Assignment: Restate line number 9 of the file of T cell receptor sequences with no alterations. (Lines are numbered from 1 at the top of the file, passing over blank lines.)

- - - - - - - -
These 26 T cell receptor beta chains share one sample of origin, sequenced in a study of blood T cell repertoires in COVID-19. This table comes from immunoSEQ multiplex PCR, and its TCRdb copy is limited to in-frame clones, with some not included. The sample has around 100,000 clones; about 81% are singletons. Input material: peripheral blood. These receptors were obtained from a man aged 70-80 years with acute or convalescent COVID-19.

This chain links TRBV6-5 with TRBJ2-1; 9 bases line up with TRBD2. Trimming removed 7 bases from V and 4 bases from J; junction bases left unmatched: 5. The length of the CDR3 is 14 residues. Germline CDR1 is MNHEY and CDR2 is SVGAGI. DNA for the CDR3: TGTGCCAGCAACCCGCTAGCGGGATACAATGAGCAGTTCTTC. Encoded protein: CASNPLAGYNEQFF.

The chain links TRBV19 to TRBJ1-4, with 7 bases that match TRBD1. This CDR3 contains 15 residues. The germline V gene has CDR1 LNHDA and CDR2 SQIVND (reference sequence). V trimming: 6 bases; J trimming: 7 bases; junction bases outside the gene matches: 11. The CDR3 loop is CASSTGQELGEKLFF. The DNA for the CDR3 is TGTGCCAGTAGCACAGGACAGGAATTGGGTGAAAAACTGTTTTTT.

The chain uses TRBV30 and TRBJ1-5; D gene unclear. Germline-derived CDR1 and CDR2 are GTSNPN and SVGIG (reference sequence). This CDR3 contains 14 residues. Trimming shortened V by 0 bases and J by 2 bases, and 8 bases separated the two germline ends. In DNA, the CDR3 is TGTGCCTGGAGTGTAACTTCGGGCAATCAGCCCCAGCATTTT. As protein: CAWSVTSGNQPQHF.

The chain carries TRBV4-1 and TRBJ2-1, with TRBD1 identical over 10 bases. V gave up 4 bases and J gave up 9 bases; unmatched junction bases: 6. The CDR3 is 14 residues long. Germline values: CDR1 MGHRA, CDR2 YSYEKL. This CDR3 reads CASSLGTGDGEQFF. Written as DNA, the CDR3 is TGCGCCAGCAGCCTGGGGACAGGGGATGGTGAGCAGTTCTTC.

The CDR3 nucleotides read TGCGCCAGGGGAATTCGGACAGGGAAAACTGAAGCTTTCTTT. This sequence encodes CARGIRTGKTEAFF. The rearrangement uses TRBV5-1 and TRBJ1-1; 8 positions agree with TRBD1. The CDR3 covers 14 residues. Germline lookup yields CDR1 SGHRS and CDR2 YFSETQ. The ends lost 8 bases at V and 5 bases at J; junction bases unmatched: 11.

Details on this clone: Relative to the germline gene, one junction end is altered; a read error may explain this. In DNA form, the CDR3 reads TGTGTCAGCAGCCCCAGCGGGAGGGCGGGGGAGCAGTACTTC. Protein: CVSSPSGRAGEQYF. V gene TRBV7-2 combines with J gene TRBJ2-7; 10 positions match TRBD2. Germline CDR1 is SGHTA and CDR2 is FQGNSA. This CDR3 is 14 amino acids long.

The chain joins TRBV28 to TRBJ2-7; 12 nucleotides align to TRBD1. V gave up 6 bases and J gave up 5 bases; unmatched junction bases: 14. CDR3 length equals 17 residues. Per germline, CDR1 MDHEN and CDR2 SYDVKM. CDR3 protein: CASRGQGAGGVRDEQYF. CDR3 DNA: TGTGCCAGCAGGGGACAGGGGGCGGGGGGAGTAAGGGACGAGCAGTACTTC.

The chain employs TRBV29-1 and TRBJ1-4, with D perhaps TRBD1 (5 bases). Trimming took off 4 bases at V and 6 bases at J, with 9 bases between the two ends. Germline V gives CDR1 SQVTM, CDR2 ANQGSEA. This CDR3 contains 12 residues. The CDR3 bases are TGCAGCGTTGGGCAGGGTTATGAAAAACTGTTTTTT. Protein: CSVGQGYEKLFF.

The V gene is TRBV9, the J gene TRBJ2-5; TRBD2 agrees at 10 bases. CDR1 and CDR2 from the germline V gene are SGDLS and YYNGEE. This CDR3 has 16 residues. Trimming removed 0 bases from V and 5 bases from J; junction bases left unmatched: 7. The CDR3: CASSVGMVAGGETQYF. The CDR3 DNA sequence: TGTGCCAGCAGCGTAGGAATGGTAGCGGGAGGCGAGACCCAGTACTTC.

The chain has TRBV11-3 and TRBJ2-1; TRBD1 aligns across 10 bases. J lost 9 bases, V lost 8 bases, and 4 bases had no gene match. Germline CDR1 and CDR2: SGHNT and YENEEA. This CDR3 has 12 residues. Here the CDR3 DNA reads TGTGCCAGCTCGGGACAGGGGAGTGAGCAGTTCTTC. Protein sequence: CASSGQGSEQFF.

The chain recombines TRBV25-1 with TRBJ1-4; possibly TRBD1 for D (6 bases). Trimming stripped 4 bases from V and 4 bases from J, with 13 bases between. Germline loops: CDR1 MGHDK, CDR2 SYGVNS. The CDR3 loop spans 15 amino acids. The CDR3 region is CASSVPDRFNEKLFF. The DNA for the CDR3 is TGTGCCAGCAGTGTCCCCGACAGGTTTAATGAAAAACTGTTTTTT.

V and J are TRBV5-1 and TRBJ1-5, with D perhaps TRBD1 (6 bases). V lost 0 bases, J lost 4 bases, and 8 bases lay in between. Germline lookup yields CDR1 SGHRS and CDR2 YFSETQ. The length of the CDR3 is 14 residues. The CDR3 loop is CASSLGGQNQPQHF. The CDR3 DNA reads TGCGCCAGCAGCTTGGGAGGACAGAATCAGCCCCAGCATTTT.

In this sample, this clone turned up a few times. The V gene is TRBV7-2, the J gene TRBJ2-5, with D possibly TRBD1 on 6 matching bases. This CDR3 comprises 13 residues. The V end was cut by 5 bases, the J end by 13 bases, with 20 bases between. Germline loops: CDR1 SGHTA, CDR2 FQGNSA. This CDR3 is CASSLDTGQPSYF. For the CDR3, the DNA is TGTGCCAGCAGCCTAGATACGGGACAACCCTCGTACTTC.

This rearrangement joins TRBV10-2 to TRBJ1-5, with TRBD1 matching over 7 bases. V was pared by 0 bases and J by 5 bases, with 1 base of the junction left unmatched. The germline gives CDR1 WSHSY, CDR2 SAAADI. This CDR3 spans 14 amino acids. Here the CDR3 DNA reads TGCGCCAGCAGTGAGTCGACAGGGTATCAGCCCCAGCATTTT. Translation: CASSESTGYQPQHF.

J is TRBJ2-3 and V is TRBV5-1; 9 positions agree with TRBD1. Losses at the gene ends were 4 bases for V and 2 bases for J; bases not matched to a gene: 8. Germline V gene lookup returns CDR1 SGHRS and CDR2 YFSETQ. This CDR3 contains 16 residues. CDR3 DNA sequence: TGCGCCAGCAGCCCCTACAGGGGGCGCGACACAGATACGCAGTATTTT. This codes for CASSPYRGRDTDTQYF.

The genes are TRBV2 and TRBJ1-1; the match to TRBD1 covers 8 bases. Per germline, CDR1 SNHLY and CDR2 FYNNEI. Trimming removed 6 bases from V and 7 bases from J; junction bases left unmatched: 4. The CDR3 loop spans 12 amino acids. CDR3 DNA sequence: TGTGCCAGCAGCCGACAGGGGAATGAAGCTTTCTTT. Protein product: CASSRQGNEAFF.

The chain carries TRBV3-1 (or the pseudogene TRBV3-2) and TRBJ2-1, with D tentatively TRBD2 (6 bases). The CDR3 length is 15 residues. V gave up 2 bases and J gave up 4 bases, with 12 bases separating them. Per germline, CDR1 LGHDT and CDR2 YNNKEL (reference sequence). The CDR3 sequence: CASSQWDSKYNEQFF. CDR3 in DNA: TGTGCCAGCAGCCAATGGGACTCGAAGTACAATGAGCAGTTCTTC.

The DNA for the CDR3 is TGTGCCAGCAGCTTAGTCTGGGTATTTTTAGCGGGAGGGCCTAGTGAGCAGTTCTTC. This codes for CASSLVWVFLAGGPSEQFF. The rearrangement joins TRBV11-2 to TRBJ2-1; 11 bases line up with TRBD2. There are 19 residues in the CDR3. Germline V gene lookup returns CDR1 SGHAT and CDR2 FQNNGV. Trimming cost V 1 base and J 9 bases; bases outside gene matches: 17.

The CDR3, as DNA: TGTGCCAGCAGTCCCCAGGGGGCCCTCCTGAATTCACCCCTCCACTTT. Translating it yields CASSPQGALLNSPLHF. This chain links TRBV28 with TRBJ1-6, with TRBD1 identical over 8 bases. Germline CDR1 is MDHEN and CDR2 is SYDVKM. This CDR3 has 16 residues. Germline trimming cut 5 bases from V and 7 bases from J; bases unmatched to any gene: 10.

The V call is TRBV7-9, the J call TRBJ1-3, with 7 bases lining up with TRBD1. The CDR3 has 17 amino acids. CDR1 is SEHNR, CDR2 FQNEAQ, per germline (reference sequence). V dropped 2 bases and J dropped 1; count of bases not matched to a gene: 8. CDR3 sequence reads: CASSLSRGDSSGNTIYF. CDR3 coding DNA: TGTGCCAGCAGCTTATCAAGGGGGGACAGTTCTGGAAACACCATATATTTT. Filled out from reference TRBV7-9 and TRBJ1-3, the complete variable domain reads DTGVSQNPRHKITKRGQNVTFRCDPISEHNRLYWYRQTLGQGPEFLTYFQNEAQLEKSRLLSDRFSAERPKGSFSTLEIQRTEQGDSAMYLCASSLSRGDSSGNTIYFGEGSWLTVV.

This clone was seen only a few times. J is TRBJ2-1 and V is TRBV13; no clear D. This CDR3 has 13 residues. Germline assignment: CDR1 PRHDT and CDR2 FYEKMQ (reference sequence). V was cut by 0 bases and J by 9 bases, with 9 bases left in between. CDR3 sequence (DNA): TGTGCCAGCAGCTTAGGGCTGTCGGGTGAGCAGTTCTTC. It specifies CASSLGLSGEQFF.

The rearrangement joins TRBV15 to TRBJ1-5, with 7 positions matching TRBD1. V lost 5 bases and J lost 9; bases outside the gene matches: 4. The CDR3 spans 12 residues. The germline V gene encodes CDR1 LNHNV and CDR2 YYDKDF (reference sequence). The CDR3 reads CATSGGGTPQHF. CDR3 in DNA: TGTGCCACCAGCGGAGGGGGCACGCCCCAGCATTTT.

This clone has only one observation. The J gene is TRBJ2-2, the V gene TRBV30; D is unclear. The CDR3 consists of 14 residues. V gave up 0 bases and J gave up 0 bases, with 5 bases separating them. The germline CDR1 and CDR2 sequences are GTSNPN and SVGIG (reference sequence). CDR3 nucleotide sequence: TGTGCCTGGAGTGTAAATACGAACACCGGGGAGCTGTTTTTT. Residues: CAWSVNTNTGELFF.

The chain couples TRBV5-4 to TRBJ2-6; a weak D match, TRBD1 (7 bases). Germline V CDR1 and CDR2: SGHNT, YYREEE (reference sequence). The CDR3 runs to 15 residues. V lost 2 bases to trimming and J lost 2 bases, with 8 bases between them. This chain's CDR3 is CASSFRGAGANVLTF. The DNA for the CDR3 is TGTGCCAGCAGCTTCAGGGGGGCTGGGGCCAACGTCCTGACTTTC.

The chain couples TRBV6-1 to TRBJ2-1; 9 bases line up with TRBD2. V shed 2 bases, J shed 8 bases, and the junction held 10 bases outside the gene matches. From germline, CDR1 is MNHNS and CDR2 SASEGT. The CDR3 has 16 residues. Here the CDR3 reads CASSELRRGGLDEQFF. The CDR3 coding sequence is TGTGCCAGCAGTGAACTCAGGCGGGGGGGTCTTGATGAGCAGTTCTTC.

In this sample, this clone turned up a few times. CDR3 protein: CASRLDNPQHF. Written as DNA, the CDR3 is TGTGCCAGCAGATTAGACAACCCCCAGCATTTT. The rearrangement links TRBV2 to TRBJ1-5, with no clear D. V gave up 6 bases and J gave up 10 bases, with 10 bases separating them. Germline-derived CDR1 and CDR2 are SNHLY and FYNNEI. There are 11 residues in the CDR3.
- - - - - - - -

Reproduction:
The chain employs TRBV29-1 and TRBJ1-4, with D perhaps TRBD1 (5 bases). Trimming took off 4 bases at V and 6 bases at J, with 9 bases between the two ends. Germline V gives CDR1 SQVTM, CDR2 ANQGSEA. This CDR3 contains 12 residues. The CDR3 bases are TGCAGCGTTGGGCAGGGTTATGAAAAACTGTTTTTT. Protein: CSVGQGYEKLFF.